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What you need to know about libraries

Lincoln Spector | May 23, 2014
Edu Azevedo asked me about Windows 7's Libraries (they're also in Windows 8), and why one should store files there.

Edu Azevedo asked me about Windows 7's Libraries (they're also in Windows 8), and why one should store files there.

To the uneducated eye, Windows' libraries are simply convenient places to store your data files, such as documents, spreadsheets, pictures, music, and videos. And they are convenient. They make it easier to find, organize and back up the most important files on your hard drive.

But they're not actually places — in the sense that they're not folders on your hard drive. They're pointers to other folders, and each library can point to more than one folder. For instance, the Documents library by default points to two different folders: My Documents and Public Documents. (The difference? Other people can more easily access the Public Documents.)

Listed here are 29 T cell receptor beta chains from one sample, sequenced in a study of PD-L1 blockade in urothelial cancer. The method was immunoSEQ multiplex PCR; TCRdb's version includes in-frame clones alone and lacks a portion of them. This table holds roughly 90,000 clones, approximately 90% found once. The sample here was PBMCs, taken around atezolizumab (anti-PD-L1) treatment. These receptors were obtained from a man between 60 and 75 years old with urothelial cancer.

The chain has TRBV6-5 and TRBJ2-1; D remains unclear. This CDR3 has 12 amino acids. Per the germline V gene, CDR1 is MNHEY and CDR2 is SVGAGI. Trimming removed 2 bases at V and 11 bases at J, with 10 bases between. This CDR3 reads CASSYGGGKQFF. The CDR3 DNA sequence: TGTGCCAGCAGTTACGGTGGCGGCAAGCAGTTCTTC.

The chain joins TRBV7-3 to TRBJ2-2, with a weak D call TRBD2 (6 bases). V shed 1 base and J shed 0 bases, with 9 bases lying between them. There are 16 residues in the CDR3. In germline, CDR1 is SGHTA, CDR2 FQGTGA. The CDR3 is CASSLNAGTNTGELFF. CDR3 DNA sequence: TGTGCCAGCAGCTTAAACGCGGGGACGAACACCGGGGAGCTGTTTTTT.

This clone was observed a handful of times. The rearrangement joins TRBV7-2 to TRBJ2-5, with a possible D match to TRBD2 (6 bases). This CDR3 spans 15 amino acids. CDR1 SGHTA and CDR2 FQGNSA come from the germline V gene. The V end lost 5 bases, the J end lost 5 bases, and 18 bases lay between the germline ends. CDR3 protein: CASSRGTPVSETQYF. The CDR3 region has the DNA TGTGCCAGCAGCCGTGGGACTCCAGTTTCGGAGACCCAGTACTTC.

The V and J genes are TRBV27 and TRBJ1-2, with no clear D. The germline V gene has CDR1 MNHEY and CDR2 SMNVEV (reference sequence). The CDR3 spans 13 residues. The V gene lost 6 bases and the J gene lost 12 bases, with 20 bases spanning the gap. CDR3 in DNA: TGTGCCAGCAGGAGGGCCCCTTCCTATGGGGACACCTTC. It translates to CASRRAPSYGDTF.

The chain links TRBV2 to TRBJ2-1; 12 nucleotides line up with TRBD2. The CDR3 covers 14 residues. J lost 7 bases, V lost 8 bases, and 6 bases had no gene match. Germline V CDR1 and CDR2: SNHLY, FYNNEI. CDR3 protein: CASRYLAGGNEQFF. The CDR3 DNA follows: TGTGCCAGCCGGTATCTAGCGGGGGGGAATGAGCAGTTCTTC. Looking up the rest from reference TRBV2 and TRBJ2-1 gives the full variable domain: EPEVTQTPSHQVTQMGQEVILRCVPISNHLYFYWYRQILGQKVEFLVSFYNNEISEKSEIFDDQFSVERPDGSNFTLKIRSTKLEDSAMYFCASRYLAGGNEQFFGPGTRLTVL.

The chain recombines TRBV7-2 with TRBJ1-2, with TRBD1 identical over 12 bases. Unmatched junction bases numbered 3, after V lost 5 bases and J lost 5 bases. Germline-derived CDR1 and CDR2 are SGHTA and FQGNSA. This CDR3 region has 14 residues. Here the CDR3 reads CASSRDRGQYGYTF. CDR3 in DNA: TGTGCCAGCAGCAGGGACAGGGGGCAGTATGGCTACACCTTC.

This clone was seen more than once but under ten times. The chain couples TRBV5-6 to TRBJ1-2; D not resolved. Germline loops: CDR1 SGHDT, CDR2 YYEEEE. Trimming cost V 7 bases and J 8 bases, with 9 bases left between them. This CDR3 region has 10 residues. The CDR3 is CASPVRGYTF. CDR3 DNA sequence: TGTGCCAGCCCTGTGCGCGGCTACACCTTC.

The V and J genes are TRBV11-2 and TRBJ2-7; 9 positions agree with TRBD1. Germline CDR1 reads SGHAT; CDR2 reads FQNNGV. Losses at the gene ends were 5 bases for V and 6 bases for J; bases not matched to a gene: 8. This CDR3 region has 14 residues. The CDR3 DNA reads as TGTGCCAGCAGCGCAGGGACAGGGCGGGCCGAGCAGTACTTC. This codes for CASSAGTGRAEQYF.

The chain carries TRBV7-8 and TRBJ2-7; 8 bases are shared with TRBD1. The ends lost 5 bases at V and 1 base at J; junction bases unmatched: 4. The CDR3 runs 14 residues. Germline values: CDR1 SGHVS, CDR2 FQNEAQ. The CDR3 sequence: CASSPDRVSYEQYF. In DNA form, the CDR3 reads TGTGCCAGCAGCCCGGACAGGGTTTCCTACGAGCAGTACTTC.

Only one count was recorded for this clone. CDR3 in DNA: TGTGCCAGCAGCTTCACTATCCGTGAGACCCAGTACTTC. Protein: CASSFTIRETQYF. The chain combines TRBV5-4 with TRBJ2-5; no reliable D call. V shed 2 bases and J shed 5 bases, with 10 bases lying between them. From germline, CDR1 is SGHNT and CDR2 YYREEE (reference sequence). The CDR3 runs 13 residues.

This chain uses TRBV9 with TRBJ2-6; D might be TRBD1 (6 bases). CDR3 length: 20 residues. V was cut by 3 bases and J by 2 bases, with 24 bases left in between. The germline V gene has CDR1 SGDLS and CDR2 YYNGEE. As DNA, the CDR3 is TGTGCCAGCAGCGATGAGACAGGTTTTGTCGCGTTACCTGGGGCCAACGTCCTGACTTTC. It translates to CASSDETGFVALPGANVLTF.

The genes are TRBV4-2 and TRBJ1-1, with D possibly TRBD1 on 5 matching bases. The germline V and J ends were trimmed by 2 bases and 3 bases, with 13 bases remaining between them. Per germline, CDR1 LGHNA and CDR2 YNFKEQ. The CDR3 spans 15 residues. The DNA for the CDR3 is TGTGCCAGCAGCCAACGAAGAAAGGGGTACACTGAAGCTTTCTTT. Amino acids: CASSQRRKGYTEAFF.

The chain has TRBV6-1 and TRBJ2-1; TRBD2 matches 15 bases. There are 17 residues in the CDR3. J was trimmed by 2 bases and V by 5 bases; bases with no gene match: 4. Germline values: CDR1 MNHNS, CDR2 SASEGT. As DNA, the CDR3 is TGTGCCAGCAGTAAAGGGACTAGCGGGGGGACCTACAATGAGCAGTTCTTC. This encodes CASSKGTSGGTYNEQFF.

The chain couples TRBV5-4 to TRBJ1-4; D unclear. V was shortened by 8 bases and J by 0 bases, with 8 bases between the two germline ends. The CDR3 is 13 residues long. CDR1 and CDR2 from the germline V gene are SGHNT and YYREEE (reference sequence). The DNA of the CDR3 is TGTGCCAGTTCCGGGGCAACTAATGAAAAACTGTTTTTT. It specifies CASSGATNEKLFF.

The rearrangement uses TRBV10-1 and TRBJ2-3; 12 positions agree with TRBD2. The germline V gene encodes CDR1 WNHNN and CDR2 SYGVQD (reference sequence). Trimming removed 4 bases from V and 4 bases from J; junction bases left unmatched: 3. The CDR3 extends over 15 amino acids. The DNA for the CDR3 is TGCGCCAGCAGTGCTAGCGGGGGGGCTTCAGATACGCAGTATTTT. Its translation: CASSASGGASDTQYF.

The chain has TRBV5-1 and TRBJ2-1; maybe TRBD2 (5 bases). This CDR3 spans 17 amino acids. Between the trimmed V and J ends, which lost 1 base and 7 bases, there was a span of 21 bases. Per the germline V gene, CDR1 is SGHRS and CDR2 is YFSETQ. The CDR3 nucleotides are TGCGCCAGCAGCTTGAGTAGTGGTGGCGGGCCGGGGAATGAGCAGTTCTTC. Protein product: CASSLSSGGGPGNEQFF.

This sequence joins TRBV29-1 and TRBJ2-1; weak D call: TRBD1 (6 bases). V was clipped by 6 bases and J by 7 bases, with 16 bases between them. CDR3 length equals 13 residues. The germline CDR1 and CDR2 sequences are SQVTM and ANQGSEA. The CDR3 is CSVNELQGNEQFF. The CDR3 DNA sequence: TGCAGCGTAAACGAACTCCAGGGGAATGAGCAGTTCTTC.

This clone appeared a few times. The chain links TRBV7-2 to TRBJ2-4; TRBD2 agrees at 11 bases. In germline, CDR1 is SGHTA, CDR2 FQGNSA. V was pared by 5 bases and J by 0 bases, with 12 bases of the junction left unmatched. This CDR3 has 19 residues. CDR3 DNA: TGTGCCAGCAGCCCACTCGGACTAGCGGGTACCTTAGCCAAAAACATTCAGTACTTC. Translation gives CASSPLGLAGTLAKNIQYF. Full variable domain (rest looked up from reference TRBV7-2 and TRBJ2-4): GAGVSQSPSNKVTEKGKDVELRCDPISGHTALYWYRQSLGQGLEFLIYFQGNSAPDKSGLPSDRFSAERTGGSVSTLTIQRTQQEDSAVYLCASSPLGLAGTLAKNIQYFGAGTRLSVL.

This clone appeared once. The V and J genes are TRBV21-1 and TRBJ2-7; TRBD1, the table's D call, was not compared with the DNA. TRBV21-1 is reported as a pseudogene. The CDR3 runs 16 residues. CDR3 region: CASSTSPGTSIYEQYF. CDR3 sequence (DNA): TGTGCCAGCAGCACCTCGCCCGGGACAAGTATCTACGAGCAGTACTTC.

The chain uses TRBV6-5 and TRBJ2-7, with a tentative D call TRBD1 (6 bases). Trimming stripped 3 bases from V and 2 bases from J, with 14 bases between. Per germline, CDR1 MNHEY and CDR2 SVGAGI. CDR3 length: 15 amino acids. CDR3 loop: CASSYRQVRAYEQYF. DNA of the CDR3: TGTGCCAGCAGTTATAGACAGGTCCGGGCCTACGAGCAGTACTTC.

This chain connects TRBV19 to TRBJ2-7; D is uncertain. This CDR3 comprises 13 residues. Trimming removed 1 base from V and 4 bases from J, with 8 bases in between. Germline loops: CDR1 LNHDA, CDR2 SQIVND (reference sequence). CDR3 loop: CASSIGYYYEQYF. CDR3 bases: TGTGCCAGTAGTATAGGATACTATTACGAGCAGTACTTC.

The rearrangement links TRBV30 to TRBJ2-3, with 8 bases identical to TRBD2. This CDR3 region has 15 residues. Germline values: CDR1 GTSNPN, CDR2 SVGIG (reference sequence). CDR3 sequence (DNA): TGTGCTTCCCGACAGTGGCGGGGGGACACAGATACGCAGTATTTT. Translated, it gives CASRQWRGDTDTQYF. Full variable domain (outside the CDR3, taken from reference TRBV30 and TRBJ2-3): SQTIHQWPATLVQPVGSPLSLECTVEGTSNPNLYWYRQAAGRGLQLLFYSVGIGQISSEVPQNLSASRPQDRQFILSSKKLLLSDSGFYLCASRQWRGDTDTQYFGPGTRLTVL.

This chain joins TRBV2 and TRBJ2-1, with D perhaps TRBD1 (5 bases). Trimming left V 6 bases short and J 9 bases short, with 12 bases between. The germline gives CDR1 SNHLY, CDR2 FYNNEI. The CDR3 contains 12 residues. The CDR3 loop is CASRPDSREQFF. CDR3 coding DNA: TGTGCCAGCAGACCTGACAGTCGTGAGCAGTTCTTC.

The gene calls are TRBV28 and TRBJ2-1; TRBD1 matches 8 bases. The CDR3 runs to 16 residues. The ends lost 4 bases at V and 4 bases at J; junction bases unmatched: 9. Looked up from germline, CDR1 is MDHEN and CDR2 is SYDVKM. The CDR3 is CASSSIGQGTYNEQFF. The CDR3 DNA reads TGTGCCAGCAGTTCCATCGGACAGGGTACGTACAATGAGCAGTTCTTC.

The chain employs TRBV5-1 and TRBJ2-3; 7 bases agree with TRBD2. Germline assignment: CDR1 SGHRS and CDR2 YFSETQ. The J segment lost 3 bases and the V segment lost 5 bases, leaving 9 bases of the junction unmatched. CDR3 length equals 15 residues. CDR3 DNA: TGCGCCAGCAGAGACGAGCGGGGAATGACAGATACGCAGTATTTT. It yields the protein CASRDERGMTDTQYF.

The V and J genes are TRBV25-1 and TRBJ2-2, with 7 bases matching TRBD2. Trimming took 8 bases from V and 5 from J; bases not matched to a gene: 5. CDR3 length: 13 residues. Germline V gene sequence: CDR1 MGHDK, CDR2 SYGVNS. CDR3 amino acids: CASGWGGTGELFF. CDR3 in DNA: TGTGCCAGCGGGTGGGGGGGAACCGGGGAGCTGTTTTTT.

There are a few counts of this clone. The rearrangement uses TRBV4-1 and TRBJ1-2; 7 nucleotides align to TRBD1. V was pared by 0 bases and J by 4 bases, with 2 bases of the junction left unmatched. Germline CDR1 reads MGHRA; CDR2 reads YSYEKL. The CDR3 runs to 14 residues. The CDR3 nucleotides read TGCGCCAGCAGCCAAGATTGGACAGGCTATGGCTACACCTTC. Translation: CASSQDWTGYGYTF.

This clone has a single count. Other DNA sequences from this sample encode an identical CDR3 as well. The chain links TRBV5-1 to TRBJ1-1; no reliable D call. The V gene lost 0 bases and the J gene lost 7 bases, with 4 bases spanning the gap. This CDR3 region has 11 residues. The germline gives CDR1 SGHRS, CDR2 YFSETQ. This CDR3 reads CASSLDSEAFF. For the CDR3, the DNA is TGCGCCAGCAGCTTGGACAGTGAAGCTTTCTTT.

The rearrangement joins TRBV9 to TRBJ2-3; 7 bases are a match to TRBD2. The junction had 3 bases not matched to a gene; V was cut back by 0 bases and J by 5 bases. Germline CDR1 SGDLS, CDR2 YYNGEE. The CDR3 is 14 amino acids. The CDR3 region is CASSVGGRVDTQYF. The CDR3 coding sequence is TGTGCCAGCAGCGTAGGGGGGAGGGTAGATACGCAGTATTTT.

Microsoft introduced libraries with Windows 7, then it hid them in Windows 8. If you use Windows 8, you can (and should) unhide them. In File Explorer, click the View tab, then the Navigation pane pull-down menu in the upper-left corner. Select Show libraries.

When you open Windows Explorer (Windows 7) or File Explorer (Windows 8 — after making the change above), it automatically opens to the libraries. You can also find them in Windows/File Explorer's Navigation pane, on the left side of the window.

The names Music, Pictures, and Videos are self-explanatory, but Documents can be a bit confusing. It's not just for word-processing files. The Documents library is for any data files that don't clearly belong in one of the other libraries. For instance, I prefer to keep all of the files associated with a particular project — including pictures — in a folder for that project within the Documents library.

Since a library merely points to existing folders, you can easily add other folders to it. This comes in handy, for instance, if you want to keep new documents on an SSD and older ones on a hard drive.

To do this, right-click a folder and select Include in library, and then select the appropriate library.

As a general rule, it's always a good idea to separate code (Windows, the Registry, installed applications, and so on) from data (documents, photos, and other files you create and edit). Libraries make this happen pretty much automatically.


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